woman-in-winter

What Happens to Your Facial Skin During Winter

Chilly winter temperatures can give your skin a lovely, rosy flush, but they can also take a toll on your skin. Cool temperatures, harsh winds, and dry air remove the natural oils from the surface of the skin, making it dry and prone to irritation. The skin can become itchy and painful, and skin conditions like eczema and psoriasis can act up. Fortunately, there are many steps that you can take to prevent dryness and irritation, protecting the health and appearance of your skin, as well as your own comfort.

Protect Your Skin

First, be careful to avoid things that can further irritate and dry out your skin.

While long hot showers can feel like a heavenly reprieve from chilly weather, the hot water is harsh on your skin. Keep showers brief and use gentle soaps with moisturizing ingredients. After your shower, use your towel to pat dry. Rubbing with a rough towel can irritate your skin. When getting dressed, avoid wools and polyester as inner layers, as these fabrics can further irritate the skin. Instead, use breathable fabrics to avoid irritation, especially if you’re experiencing a flare up from eczema, psoriasis, or another skin condition.

Eczema and psoriasis are immune responses, so flare ups can be minimized by staying in good health. Be sure to receive your flu shot and any other vaccinations your doctor recommends. Don’t forget the basics to keep yourself in good health, as well: wash your hands frequently, get plenty of rest, eat a healthy diet, and exercise.

These basics can also minimize stress, which in turn can help keep you healthy and, according to some research, maximize your skin’s ability to retain water. As winter is a stressful time for many people, between the holidays and the negative feelings that often accompany shorter days and cooler temperatures, minimizing stress can fight one more factor that dries out your skin. Try stress relieving activities like yoga, meditation, and journaling.

Replace Moisture

Once you’ve taken steps to protect your skin against further damage, you need to resupply your skin with the hydration that it has lost.

Many people use humidifiers to increase the moisture content of the air in their homes. Ideally, humidity should be kept between 30 and 50 percent (This can be measured with a hygrometer). However, those with asthma or a mold allergy should use humidifiers with caution. If the air is too humid, it can foster the breeding of mold and other allergens, and if you aren’t careful with cleaning, your humidifier can quickly develop mold and bacteria.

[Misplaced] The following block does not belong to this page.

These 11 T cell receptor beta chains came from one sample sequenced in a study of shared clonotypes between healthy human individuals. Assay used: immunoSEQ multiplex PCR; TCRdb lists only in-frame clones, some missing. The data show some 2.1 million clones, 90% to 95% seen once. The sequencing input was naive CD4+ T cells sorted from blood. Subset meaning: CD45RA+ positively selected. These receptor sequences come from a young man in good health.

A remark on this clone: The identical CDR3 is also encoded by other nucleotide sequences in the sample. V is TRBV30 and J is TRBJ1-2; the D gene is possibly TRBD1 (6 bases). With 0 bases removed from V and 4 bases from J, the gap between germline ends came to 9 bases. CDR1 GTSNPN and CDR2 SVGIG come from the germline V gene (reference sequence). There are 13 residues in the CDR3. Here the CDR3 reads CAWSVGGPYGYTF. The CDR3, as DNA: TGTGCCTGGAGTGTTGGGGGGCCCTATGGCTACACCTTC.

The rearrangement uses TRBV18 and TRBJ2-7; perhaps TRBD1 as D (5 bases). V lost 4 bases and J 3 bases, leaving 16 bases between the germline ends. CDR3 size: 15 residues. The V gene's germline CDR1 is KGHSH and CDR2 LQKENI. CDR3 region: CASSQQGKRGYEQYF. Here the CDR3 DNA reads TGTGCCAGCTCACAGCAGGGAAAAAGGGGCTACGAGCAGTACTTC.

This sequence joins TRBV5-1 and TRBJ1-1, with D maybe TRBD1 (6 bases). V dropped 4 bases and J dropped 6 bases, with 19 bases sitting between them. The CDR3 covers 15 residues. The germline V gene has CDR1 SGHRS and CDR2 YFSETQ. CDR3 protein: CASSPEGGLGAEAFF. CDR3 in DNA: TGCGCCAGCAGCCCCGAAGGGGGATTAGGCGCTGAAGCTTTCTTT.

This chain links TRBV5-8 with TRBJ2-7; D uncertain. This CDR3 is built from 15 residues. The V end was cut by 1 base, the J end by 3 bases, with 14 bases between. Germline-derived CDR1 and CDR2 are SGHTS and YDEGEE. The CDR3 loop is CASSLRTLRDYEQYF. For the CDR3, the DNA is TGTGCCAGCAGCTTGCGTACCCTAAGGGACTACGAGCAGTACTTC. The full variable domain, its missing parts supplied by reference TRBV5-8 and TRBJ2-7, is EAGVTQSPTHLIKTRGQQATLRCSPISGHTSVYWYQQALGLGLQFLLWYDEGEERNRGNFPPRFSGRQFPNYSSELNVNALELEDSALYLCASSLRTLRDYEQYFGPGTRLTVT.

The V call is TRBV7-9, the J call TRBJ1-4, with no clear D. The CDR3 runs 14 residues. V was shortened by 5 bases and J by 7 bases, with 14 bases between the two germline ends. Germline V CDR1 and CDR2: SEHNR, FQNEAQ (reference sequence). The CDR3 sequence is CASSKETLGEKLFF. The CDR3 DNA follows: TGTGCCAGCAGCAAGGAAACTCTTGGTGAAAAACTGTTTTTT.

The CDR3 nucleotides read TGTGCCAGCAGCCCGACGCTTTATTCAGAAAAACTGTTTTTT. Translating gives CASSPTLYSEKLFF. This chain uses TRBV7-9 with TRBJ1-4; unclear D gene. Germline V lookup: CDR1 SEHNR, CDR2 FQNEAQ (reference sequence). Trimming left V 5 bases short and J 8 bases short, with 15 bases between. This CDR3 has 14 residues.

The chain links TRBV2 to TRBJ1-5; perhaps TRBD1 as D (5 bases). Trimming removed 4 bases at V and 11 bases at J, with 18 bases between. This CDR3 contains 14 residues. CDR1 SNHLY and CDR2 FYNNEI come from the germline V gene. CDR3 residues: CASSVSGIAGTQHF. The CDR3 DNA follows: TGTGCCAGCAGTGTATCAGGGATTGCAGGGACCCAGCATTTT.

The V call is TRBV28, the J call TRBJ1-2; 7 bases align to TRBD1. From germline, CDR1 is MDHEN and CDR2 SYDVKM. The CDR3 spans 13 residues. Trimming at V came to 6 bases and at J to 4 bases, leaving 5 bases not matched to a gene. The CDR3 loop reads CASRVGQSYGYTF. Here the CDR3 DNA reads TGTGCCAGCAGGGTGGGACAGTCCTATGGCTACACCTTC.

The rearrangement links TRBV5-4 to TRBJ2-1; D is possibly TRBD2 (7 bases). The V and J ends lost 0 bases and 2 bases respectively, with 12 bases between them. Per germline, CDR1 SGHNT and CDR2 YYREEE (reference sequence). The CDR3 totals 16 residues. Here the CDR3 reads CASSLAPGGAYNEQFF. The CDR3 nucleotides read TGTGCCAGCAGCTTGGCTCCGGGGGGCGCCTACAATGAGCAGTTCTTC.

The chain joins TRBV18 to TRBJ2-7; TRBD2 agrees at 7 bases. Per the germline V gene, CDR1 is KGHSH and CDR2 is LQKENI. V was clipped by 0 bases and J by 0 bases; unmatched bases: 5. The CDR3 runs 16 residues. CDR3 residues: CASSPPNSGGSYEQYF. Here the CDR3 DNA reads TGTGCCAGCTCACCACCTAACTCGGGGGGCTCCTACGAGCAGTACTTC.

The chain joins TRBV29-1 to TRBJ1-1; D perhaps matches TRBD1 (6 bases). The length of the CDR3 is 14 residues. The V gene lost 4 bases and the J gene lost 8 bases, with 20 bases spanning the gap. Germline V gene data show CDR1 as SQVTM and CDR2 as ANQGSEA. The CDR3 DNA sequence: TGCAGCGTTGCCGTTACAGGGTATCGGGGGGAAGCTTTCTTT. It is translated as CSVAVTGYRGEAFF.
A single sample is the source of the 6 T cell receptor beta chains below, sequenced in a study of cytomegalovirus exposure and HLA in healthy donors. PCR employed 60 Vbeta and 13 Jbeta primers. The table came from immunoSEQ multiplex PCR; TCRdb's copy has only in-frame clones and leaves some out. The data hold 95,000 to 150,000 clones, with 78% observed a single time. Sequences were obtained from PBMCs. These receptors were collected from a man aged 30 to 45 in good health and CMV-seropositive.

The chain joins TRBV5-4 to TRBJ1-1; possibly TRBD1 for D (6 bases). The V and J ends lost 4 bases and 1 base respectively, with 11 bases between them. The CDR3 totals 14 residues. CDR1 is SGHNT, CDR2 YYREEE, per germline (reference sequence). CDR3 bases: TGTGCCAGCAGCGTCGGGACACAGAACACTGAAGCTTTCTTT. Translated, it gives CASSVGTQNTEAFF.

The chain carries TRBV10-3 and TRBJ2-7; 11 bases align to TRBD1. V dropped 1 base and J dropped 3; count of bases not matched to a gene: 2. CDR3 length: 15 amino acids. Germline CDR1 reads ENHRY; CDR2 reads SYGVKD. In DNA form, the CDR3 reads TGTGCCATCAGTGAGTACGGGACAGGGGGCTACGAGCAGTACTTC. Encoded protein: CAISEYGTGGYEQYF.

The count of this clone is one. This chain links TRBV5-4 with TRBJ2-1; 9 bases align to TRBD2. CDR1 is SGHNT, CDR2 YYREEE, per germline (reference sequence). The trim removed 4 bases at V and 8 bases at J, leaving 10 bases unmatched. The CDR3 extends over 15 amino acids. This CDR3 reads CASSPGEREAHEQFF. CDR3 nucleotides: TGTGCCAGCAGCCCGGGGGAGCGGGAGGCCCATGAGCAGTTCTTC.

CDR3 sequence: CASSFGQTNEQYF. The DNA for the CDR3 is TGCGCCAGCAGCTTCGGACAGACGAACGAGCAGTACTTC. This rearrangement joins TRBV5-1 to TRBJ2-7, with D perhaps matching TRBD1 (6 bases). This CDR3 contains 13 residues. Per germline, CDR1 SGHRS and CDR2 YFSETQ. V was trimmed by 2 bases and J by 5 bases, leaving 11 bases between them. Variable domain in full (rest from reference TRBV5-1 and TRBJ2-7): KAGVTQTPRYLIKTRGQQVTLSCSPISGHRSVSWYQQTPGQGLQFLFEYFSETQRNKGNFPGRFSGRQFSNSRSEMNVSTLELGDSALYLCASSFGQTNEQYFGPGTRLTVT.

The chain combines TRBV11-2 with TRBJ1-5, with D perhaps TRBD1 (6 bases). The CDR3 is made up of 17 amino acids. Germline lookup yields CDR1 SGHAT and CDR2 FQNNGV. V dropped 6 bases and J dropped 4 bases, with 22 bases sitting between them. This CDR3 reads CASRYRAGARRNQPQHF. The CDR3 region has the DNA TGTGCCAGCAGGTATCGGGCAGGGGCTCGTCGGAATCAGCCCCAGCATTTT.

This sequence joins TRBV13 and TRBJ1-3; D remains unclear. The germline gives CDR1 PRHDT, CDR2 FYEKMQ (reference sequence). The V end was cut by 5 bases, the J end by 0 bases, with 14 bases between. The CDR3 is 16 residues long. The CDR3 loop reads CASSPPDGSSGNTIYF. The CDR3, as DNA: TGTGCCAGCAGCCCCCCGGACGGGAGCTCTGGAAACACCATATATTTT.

You should also apply heavy duty moisturizers to both replenish moisture and replace the protective barrier. Your moisturizer should be oil based rather than water based (hint: many moisturizers marketed as “night creams” are oil based), but be careful to use oils that won’t clog your pores, like avocado oil, mineral oil, primrose oil, or almond oil. Avoid shea oil and shea butter. Ideally, your moisturizer will also contain humectants, which are ingredients that attract moisture to your skin. Ingredients to look for include glycerine, sorbitol, and alpha-hydroxy acids.

Exfoliate

You should also use exfoliating treatments to remove the layer of dry, dead skin cells that can clog up your pores and worsen irritation. You can exfoliate at home or get more thorough treatments from a cosmetic or plastic surgeon.

At-home exfoliations can include scrubs, masks, and other treatments; and can use either physical exfoliators or acids that chemically remove the dead skin. Acids are typically gentler. Beware with do-it-yourself exfoliant recipes. These often include ingredients like salt and baking soda, which are drying and can irritate the skin.

You can also seek professional skin resurfacing treatment like chemical peels, dermabrasion and microdermabrasion, and laser resurfacing treatments. Regardless of the type of exfoliation, be sure to moisturize well afterwards, as the process strips your skin of its protective layer of oils.

See a Specialist

One of the best things you can do to take care of your facial skin during the winter is to see a professional. A dermatologist can help you determine a good routine to ensure the health of your skin, while seeing a plastic surgeon, particularly one specializing in facial cosmetic procedures, can ensure that your skin looks its best while staying as healthy as possible.

Dr. William J. Binder is considered one of the world’s best plastic surgeons and is based out of Los Angeles. He is double board certified, has been extensively published, and has 10 patents on medical devices and pharmaceuticals. Despite Dr. Binder’s achievements, his true passion remains with working with his patients to achieve peerless results.

Ensure that your skin looks and feels its best, even in the chilly and stressful winter months. Contact Dr. Binder’s office today to schedule your consultation.